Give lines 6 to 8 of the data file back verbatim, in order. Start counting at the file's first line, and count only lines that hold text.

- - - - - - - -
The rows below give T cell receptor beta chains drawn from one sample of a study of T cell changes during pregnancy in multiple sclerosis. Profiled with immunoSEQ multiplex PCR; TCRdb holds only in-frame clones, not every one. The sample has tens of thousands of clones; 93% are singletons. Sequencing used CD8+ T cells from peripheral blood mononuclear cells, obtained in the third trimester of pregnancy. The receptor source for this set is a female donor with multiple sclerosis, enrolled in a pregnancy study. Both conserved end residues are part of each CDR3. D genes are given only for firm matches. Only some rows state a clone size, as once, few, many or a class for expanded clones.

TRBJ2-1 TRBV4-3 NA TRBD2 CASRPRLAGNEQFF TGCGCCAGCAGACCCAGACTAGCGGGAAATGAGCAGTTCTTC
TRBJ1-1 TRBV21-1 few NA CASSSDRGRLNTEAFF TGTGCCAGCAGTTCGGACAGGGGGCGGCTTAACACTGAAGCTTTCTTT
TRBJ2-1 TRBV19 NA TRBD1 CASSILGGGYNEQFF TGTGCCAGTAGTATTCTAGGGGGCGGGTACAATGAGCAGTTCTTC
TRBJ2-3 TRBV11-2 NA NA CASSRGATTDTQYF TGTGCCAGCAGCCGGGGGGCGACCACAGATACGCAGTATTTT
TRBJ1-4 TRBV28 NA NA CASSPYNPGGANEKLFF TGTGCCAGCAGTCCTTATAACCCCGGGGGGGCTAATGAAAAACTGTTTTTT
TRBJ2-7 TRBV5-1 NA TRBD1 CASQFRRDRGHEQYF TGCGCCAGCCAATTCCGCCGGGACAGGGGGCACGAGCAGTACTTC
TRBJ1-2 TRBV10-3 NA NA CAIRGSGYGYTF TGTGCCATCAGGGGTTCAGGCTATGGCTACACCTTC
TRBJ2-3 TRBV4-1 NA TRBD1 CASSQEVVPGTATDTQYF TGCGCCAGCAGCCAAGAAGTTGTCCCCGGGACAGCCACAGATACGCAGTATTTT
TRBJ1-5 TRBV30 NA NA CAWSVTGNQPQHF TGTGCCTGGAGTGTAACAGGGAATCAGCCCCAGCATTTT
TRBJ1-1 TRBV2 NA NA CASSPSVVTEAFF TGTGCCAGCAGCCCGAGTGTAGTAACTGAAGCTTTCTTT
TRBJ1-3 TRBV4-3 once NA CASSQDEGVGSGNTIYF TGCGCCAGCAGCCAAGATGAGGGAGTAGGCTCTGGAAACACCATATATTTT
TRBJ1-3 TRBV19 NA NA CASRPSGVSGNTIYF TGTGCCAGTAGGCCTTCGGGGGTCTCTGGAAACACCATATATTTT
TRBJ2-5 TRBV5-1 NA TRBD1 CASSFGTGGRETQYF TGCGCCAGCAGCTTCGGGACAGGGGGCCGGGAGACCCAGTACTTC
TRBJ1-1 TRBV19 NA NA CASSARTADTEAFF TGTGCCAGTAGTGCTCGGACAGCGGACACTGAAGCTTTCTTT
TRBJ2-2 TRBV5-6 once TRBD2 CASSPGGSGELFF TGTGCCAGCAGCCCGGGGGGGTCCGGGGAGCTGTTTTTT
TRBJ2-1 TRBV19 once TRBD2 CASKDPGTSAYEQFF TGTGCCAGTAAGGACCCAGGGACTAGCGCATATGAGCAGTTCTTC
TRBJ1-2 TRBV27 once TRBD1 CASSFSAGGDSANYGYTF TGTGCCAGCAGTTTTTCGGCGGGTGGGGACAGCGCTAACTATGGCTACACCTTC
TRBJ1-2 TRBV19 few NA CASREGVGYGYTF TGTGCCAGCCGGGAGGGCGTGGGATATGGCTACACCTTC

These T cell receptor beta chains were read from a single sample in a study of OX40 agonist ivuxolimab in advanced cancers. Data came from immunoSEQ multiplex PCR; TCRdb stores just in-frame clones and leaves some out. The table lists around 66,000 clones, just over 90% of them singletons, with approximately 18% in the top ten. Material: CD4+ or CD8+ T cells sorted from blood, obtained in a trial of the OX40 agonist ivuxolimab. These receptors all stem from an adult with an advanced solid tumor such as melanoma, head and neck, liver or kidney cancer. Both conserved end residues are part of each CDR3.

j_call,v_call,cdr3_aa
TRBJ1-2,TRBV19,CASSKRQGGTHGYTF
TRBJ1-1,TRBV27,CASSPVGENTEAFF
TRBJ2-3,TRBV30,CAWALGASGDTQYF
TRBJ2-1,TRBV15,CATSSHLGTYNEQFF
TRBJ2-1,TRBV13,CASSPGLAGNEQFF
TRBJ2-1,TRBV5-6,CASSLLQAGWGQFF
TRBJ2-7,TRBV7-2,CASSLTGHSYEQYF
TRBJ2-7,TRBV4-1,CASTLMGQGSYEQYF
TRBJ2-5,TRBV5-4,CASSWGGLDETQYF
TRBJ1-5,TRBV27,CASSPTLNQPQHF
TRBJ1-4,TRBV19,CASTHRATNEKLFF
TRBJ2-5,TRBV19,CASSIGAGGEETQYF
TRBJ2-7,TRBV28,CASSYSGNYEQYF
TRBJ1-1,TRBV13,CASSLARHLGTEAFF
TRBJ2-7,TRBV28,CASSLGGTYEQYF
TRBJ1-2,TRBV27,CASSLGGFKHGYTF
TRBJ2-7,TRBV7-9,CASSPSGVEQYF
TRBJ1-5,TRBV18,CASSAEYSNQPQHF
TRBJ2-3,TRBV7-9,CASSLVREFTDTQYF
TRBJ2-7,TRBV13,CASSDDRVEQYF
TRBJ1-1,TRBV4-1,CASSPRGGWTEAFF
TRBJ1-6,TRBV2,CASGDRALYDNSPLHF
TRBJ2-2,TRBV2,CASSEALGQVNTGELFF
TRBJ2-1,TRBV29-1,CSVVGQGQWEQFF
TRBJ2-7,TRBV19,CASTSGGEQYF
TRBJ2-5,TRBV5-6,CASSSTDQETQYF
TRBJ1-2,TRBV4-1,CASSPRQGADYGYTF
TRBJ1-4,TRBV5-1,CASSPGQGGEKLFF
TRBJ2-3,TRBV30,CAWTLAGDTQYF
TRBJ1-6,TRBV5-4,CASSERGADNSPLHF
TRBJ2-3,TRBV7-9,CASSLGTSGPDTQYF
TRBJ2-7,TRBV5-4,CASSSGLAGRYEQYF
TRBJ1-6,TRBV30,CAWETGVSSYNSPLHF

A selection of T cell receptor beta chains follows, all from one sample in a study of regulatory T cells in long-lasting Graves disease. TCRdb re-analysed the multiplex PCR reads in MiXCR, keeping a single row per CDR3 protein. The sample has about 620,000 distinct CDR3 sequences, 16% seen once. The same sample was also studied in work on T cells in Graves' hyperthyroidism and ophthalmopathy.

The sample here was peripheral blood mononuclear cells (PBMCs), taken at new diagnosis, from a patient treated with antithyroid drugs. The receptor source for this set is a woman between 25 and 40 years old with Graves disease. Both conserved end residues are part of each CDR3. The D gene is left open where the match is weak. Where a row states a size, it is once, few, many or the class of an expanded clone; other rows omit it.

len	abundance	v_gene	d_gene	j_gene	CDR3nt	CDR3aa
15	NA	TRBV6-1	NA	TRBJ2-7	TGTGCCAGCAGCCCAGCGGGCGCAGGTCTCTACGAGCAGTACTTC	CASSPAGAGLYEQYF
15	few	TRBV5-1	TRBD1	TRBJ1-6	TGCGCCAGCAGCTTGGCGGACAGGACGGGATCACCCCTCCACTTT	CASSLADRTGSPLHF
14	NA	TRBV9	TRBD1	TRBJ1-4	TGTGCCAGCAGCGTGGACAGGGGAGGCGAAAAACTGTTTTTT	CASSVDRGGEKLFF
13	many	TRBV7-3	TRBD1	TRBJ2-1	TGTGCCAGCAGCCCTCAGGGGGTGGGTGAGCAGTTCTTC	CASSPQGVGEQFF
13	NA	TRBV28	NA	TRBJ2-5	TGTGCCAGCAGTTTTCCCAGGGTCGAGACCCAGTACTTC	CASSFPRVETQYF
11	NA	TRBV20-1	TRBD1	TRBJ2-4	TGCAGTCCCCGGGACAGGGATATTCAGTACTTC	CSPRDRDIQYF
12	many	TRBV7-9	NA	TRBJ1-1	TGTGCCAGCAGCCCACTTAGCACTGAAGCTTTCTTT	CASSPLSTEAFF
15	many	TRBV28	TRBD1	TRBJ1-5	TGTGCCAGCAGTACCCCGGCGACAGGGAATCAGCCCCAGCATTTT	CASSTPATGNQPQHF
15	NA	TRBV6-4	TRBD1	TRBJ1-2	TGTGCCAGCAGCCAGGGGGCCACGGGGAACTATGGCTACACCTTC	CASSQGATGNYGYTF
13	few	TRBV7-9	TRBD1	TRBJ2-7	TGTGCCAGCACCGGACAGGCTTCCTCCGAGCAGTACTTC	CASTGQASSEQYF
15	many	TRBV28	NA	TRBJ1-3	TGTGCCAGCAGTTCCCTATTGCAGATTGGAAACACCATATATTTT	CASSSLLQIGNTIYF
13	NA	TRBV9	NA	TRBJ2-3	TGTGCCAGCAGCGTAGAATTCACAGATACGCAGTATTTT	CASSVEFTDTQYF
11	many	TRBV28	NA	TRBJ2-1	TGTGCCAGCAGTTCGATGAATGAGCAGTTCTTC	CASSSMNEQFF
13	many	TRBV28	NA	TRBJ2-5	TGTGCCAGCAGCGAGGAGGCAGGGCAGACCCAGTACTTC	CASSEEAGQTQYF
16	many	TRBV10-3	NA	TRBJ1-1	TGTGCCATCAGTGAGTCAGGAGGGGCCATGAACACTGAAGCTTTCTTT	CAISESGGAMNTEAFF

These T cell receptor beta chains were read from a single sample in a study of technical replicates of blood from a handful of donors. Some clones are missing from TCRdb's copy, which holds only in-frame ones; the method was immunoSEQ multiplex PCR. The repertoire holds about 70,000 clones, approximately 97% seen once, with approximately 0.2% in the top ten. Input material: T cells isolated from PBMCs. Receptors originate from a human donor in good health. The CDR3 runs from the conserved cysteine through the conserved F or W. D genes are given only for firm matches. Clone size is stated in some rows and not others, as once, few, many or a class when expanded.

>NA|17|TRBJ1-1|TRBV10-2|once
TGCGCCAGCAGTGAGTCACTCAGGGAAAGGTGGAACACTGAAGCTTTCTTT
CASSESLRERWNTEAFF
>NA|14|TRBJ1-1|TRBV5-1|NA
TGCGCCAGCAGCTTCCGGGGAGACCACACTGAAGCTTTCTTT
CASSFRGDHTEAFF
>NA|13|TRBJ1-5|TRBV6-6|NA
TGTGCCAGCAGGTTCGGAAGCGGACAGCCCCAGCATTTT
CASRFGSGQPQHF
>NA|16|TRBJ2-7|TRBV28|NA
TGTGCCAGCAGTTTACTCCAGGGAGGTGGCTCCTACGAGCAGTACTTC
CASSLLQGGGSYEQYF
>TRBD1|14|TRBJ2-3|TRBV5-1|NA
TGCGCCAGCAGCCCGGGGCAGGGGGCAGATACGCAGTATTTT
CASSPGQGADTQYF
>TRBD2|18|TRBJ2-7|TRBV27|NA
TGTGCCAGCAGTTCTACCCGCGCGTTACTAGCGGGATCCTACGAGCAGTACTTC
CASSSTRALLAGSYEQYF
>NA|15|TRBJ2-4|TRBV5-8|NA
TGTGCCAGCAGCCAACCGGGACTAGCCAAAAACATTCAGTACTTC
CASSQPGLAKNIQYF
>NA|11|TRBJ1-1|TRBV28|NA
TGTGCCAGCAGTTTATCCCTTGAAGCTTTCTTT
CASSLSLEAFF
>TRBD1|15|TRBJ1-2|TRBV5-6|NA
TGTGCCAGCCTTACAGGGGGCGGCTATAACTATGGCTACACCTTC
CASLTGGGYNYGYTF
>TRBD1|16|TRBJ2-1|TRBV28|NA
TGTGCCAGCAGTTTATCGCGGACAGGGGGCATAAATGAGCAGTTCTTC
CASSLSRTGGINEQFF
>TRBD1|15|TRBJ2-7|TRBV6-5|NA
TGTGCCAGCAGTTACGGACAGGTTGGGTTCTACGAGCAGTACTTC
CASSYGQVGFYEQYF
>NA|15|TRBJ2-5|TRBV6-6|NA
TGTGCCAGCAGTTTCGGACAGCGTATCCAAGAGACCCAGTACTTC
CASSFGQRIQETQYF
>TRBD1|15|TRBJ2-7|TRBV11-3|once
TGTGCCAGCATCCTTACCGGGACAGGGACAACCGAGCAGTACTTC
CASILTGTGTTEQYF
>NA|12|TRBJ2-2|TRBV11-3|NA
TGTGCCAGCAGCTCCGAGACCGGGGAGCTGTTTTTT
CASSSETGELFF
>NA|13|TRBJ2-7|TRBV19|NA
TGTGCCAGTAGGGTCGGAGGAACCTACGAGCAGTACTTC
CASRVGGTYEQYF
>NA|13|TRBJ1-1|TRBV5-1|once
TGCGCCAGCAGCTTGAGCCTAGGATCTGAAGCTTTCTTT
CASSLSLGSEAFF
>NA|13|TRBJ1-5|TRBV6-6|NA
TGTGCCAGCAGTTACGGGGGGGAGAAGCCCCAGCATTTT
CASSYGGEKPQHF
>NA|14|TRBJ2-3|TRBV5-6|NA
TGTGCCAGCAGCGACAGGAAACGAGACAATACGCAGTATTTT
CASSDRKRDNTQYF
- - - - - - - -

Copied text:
TRBJ1-4 TRBV28 NA NA CASSPYNPGGANEKLFF TGTGCCAGCAGTCCTTATAACCCCGGGGGGGCTAATGAAAAACTGTTTTTT
TRBJ2-7 TRBV5-1 NA TRBD1 CASQFRRDRGHEQYF TGCGCCAGCCAATTCCGCCGGGACAGGGGGCACGAGCAGTACTTC
TRBJ1-2 TRBV10-3 NA NA CAIRGSGYGYTF TGTGCCATCAGGGGTTCAGGCTATGGCTACACCTTC